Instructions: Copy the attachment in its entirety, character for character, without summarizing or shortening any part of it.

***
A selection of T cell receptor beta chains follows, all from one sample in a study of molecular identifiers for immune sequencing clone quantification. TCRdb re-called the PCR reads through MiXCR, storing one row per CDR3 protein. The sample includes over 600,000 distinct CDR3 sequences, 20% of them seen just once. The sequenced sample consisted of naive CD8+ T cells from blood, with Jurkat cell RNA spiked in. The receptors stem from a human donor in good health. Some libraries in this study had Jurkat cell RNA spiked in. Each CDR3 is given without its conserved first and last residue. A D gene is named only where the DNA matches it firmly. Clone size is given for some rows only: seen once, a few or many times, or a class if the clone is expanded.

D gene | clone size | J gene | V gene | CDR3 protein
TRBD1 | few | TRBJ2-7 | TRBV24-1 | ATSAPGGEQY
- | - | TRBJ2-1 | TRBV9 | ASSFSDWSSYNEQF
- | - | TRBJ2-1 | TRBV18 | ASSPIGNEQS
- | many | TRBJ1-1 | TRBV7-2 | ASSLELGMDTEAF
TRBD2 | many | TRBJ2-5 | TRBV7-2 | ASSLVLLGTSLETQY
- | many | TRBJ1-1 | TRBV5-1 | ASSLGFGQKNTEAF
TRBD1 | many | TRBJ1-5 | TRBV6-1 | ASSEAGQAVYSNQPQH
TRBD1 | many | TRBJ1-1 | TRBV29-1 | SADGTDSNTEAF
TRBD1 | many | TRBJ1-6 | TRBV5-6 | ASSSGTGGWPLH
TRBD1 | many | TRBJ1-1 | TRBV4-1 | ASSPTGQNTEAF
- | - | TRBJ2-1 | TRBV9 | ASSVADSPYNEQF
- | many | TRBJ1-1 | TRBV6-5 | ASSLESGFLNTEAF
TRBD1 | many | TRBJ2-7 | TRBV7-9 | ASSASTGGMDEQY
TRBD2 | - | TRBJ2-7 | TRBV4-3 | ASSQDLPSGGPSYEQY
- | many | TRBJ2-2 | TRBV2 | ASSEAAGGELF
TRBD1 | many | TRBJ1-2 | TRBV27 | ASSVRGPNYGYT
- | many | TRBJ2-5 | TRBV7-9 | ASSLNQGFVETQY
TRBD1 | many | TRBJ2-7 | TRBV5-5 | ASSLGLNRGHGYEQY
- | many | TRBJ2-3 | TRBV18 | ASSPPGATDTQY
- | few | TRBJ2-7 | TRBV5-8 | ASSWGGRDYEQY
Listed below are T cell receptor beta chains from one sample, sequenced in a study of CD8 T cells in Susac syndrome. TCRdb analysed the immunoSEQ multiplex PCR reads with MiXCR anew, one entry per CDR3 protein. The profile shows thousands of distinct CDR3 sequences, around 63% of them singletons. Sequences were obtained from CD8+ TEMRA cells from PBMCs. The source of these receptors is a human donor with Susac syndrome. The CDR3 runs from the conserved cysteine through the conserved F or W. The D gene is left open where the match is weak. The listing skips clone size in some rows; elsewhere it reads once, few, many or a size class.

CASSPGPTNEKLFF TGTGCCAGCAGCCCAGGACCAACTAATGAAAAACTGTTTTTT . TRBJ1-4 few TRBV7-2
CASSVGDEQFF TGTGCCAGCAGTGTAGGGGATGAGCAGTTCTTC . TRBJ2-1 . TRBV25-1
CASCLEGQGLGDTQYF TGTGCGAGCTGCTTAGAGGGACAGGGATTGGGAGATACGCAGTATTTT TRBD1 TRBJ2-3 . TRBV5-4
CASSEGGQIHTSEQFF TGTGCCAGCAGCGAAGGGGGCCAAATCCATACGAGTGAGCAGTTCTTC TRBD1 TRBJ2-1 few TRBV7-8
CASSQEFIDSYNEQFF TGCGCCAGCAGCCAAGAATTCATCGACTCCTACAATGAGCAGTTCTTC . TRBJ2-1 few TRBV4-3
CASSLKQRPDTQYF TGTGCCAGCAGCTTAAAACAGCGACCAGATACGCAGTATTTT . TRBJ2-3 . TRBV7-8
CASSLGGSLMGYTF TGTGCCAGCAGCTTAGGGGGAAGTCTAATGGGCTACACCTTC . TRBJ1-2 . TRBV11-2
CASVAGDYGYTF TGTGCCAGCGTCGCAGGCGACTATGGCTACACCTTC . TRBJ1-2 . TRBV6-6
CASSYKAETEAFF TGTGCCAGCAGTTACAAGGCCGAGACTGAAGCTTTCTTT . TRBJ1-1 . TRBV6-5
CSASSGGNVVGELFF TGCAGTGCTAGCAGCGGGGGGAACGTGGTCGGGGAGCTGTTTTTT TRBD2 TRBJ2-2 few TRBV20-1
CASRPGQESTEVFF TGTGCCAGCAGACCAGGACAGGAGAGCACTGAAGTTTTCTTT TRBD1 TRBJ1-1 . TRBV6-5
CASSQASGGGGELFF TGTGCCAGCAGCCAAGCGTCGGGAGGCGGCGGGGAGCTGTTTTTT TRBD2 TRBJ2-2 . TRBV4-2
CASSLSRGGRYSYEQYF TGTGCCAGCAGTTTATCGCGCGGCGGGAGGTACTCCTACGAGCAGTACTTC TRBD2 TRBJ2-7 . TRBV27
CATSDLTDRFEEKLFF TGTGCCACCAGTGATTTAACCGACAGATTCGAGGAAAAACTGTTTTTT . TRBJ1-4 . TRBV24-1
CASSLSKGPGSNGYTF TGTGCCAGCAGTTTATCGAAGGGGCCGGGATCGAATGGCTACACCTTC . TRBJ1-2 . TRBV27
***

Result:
A selection of T cell receptor beta chains follows, all from one sample in a study of molecular identifiers for immune sequencing clone quantification. TCRdb re-called the PCR reads through MiXCR, storing one row per CDR3 protein. The sample includes over 600,000 distinct CDR3 sequences, 20% of them seen just once. The sequenced sample consisted of naive CD8+ T cells from blood, with Jurkat cell RNA spiked in. The receptors stem from a human donor in good health. Some libraries in this study had Jurkat cell RNA spiked in. Each CDR3 is given without its conserved first and last residue. A D gene is named only where the DNA matches it firmly. Clone size is given for some rows only: seen once, a few or many times, or a class if the clone is expanded.

D gene | clone size | J gene | V gene | CDR3 protein
TRBD1 | few | TRBJ2-7 | TRBV24-1 | ATSAPGGEQY
- | - | TRBJ2-1 | TRBV9 | ASSFSDWSSYNEQF
- | - | TRBJ2-1 | TRBV18 | ASSPIGNEQS
- | many | TRBJ1-1 | TRBV7-2 | ASSLELGMDTEAF
TRBD2 | many | TRBJ2-5 | TRBV7-2 | ASSLVLLGTSLETQY
- | many | TRBJ1-1 | TRBV5-1 | ASSLGFGQKNTEAF
TRBD1 | many | TRBJ1-5 | TRBV6-1 | ASSEAGQAVYSNQPQH
TRBD1 | many | TRBJ1-1 | TRBV29-1 | SADGTDSNTEAF
TRBD1 | many | TRBJ1-6 | TRBV5-6 | ASSSGTGGWPLH
TRBD1 | many | TRBJ1-1 | TRBV4-1 | ASSPTGQNTEAF
- | - | TRBJ2-1 | TRBV9 | ASSVADSPYNEQF
- | many | TRBJ1-1 | TRBV6-5 | ASSLESGFLNTEAF
TRBD1 | many | TRBJ2-7 | TRBV7-9 | ASSASTGGMDEQY
TRBD2 | - | TRBJ2-7 | TRBV4-3 | ASSQDLPSGGPSYEQY
- | many | TRBJ2-2 | TRBV2 | ASSEAAGGELF
TRBD1 | many | TRBJ1-2 | TRBV27 | ASSVRGPNYGYT
- | many | TRBJ2-5 | TRBV7-9 | ASSLNQGFVETQY
TRBD1 | many | TRBJ2-7 | TRBV5-5 | ASSLGLNRGHGYEQY
- | many | TRBJ2-3 | TRBV18 | ASSPPGATDTQY
- | few | TRBJ2-7 | TRBV5-8 | ASSWGGRDYEQY
Listed below are T cell receptor beta chains from one sample, sequenced in a study of CD8 T cells in Susac syndrome. TCRdb analysed the immunoSEQ multiplex PCR reads with MiXCR anew, one entry per CDR3 protein. The profile shows thousands of distinct CDR3 sequences, around 63% of them singletons. Sequences were obtained from CD8+ TEMRA cells from PBMCs. The source of these receptors is a human donor with Susac syndrome. The CDR3 runs from the conserved cysteine through the conserved F or W. The D gene is left open where the match is weak. The listing skips clone size in some rows; elsewhere it reads once, few, many or a size class.

CASSPGPTNEKLFF TGTGCCAGCAGCCCAGGACCAACTAATGAAAAACTGTTTTTT . TRBJ1-4 few TRBV7-2
CASSVGDEQFF TGTGCCAGCAGTGTAGGGGATGAGCAGTTCTTC . TRBJ2-1 . TRBV25-1
CASCLEGQGLGDTQYF TGTGCGAGCTGCTTAGAGGGACAGGGATTGGGAGATACGCAGTATTTT TRBD1 TRBJ2-3 . TRBV5-4
CASSEGGQIHTSEQFF TGTGCCAGCAGCGAAGGGGGCCAAATCCATACGAGTGAGCAGTTCTTC TRBD1 TRBJ2-1 few TRBV7-8
CASSQEFIDSYNEQFF TGCGCCAGCAGCCAAGAATTCATCGACTCCTACAATGAGCAGTTCTTC . TRBJ2-1 few TRBV4-3
CASSLKQRPDTQYF TGTGCCAGCAGCTTAAAACAGCGACCAGATACGCAGTATTTT . TRBJ2-3 . TRBV7-8
CASSLGGSLMGYTF TGTGCCAGCAGCTTAGGGGGAAGTCTAATGGGCTACACCTTC . TRBJ1-2 . TRBV11-2
CASVAGDYGYTF TGTGCCAGCGTCGCAGGCGACTATGGCTACACCTTC . TRBJ1-2 . TRBV6-6
CASSYKAETEAFF TGTGCCAGCAGTTACAAGGCCGAGACTGAAGCTTTCTTT . TRBJ1-1 . TRBV6-5
CSASSGGNVVGELFF TGCAGTGCTAGCAGCGGGGGGAACGTGGTCGGGGAGCTGTTTTTT TRBD2 TRBJ2-2 few TRBV20-1
CASRPGQESTEVFF TGTGCCAGCAGACCAGGACAGGAGAGCACTGAAGTTTTCTTT TRBD1 TRBJ1-1 . TRBV6-5
CASSQASGGGGELFF TGTGCCAGCAGCCAAGCGTCGGGAGGCGGCGGGGAGCTGTTTTTT TRBD2 TRBJ2-2 . TRBV4-2
CASSLSRGGRYSYEQYF TGTGCCAGCAGTTTATCGCGCGGCGGGAGGTACTCCTACGAGCAGTACTTC TRBD2 TRBJ2-7 . TRBV27
CATSDLTDRFEEKLFF TGTGCCACCAGTGATTTAACCGACAGATTCGAGGAAAAACTGTTTTTT . TRBJ1-4 . TRBV24-1
CASSLSKGPGSNGYTF TGTGCCAGCAGTTTATCGAAGGGGCCGGGATCGAATGGCTACACCTTC . TRBJ1-2 . TRBV27